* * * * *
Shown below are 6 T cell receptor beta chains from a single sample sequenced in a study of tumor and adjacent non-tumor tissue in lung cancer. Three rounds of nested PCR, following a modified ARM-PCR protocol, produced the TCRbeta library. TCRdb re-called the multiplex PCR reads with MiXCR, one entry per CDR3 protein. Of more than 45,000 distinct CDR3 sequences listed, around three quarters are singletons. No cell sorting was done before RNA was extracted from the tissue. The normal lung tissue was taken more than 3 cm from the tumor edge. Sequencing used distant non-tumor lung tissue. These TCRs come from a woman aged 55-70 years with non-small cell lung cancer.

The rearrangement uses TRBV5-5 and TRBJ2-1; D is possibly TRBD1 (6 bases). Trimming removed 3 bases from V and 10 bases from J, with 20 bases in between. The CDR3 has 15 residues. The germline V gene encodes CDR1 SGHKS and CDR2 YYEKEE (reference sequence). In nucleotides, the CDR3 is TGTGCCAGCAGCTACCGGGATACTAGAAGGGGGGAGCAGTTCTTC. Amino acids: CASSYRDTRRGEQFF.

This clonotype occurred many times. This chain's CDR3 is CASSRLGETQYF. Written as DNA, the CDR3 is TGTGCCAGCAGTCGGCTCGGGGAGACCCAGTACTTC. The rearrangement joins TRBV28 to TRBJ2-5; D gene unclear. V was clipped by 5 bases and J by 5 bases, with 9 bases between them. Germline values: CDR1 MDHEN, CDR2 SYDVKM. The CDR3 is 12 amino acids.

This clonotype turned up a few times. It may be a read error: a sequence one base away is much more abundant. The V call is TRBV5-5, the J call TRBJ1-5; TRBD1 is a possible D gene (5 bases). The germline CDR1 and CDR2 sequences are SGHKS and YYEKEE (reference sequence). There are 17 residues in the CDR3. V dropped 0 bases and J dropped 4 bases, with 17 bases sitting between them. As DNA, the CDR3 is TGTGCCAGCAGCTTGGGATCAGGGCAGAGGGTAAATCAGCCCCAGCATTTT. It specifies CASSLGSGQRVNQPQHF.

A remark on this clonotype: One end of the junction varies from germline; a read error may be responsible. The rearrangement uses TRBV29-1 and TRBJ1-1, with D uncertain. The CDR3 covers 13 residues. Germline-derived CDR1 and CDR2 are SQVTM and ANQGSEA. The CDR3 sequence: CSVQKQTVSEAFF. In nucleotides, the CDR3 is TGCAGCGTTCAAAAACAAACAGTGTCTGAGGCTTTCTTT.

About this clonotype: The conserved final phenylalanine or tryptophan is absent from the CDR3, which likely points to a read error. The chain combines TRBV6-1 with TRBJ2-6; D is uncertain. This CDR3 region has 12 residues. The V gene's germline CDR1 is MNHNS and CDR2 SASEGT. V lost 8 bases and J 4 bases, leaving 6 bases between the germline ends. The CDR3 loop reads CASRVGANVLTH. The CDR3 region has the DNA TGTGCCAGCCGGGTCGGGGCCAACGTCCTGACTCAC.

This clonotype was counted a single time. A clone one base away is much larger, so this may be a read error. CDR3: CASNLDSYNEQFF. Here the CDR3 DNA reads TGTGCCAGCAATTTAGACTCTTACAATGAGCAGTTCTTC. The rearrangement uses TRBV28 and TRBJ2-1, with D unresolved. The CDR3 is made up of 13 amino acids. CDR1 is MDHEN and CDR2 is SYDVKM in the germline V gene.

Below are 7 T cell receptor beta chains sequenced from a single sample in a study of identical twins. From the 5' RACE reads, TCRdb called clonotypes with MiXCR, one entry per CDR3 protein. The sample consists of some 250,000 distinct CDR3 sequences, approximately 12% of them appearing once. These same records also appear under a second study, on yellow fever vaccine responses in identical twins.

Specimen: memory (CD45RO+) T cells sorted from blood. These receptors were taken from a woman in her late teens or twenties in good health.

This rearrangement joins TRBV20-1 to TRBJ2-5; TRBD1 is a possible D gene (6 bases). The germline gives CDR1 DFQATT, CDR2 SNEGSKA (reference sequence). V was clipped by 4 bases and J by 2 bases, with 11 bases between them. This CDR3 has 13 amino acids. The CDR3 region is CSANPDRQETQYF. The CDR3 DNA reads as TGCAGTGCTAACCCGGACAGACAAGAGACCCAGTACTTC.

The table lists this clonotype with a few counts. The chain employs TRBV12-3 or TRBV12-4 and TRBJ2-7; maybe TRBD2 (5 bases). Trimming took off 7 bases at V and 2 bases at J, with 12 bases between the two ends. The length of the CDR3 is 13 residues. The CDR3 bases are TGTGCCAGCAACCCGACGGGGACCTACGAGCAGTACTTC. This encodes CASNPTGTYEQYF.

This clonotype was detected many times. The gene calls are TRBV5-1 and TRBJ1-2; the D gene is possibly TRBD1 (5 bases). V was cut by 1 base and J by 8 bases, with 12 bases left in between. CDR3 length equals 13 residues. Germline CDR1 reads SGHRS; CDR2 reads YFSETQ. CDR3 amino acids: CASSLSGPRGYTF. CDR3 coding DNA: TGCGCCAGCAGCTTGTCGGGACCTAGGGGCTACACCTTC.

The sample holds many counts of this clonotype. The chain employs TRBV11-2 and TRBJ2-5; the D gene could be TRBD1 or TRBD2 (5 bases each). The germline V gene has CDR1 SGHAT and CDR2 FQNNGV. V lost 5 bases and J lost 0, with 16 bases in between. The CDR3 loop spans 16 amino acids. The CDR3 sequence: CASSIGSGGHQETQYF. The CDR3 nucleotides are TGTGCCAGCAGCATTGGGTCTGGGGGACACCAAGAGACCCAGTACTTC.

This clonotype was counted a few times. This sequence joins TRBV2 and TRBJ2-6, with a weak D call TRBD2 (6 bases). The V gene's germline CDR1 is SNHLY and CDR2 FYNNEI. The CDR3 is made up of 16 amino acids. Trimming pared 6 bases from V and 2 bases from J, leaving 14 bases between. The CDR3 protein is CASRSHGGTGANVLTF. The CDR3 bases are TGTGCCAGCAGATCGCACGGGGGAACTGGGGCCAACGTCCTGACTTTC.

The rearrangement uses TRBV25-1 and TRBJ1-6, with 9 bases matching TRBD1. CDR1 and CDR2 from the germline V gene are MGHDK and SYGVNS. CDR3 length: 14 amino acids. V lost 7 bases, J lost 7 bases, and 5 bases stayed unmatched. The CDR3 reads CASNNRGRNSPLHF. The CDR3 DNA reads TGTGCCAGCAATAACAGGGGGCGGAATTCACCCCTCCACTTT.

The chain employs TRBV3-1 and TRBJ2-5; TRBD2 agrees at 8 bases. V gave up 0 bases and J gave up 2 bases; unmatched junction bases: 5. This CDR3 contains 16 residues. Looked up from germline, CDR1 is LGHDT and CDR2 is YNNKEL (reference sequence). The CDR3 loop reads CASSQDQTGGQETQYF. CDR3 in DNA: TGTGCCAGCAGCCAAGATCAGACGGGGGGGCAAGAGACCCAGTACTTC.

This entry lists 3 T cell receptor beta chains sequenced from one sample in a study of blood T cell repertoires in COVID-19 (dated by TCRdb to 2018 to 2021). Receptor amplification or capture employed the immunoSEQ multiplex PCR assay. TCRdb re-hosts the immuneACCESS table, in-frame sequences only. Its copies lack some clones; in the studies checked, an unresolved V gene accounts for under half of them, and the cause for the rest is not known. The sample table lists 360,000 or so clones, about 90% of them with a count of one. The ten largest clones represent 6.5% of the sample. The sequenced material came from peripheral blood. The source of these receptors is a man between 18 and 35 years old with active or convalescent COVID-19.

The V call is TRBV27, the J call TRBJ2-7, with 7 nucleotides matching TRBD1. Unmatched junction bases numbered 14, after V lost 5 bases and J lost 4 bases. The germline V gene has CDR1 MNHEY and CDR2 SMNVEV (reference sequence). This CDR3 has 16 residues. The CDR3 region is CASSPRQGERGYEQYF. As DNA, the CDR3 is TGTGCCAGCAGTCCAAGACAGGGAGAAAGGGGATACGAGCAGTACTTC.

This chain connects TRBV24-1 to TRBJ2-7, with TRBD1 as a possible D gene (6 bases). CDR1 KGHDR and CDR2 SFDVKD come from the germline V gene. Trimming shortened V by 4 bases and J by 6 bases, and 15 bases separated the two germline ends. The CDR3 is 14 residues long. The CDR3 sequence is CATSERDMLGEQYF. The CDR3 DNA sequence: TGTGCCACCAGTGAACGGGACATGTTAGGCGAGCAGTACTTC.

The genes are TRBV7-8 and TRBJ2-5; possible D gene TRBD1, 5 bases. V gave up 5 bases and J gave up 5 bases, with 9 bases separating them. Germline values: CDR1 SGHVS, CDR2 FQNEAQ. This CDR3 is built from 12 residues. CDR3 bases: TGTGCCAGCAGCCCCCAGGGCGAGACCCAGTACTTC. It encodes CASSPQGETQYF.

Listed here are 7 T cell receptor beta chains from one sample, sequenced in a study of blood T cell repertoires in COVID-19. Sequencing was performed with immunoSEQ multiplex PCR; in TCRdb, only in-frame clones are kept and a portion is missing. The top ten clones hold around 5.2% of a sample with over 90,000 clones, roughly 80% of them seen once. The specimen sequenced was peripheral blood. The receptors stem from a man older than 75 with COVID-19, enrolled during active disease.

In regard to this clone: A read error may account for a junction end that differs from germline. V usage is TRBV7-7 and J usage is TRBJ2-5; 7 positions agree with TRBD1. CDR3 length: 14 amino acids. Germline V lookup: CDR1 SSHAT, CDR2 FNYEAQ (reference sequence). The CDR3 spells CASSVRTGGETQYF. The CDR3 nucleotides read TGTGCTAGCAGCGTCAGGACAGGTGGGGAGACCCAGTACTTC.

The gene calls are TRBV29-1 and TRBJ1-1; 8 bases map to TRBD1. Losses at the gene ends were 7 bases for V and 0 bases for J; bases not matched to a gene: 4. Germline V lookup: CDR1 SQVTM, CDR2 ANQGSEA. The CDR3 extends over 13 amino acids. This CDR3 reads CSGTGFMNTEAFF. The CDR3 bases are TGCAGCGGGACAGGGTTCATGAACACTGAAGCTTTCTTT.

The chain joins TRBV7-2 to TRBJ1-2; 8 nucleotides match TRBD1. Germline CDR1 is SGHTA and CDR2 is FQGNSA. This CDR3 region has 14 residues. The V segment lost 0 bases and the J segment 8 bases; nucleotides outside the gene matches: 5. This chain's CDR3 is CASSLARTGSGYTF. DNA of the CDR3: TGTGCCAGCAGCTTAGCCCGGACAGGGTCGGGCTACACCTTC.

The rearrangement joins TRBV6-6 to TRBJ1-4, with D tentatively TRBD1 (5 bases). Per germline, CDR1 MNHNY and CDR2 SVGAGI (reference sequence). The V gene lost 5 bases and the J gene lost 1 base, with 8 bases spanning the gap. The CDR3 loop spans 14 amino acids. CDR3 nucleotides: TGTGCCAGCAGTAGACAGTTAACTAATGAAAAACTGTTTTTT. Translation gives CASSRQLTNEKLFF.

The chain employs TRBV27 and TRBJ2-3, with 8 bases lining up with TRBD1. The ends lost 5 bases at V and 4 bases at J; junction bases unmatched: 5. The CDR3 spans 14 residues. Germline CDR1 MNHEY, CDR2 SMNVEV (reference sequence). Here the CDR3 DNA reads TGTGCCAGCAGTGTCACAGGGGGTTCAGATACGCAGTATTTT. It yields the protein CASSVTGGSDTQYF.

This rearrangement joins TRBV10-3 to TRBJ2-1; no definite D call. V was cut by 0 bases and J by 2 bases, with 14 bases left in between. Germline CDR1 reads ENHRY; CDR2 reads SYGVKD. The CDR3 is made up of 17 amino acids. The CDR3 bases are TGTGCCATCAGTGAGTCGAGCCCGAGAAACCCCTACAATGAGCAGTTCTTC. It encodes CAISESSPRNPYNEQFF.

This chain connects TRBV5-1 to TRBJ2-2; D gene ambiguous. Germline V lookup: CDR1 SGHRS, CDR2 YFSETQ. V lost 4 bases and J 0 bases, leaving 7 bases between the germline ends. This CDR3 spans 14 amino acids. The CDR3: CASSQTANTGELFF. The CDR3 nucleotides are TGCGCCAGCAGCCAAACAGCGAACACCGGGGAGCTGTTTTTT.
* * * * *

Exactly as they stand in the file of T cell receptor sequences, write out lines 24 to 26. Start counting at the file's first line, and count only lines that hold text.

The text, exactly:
The chain joins TRBV7-2 to TRBJ1-2; 8 nucleotides match TRBD1. Germline CDR1 is SGHTA and CDR2 is FQGNSA. This CDR3 region has 14 residues. The V segment lost 0 bases and the J segment 8 bases; nucleotides outside the gene matches: 5. This chain's CDR3 is CASSLARTGSGYTF. DNA of the CDR3: TGTGCCAGCAGCTTAGCCCGGACAGGGTCGGGCTACACCTTC.

The rearrangement joins TRBV6-6 to TRBJ1-4, with D tentatively TRBD1 (5 bases). Per germline, CDR1 MNHNY and CDR2 SVGAGI (reference sequence). The V gene lost 5 bases and the J gene lost 1 base, with 8 bases spanning the gap. The CDR3 loop spans 14 amino acids. CDR3 nucleotides: TGTGCCAGCAGTAGACAGTTAACTAATGAAAAACTGTTTTTT. Translation gives CASSRQLTNEKLFF.

The chain employs TRBV27 and TRBJ2-3, with 8 bases lining up with TRBD1. The ends lost 5 bases at V and 4 bases at J; junction bases unmatched: 5. The CDR3 spans 14 residues. Germline CDR1 MNHEY, CDR2 SMNVEV (reference sequence). Here the CDR3 DNA reads TGTGCCAGCAGTGTCACAGGGGGTTCAGATACGCAGTATTTT. It yields the protein CASSVTGGSDTQYF.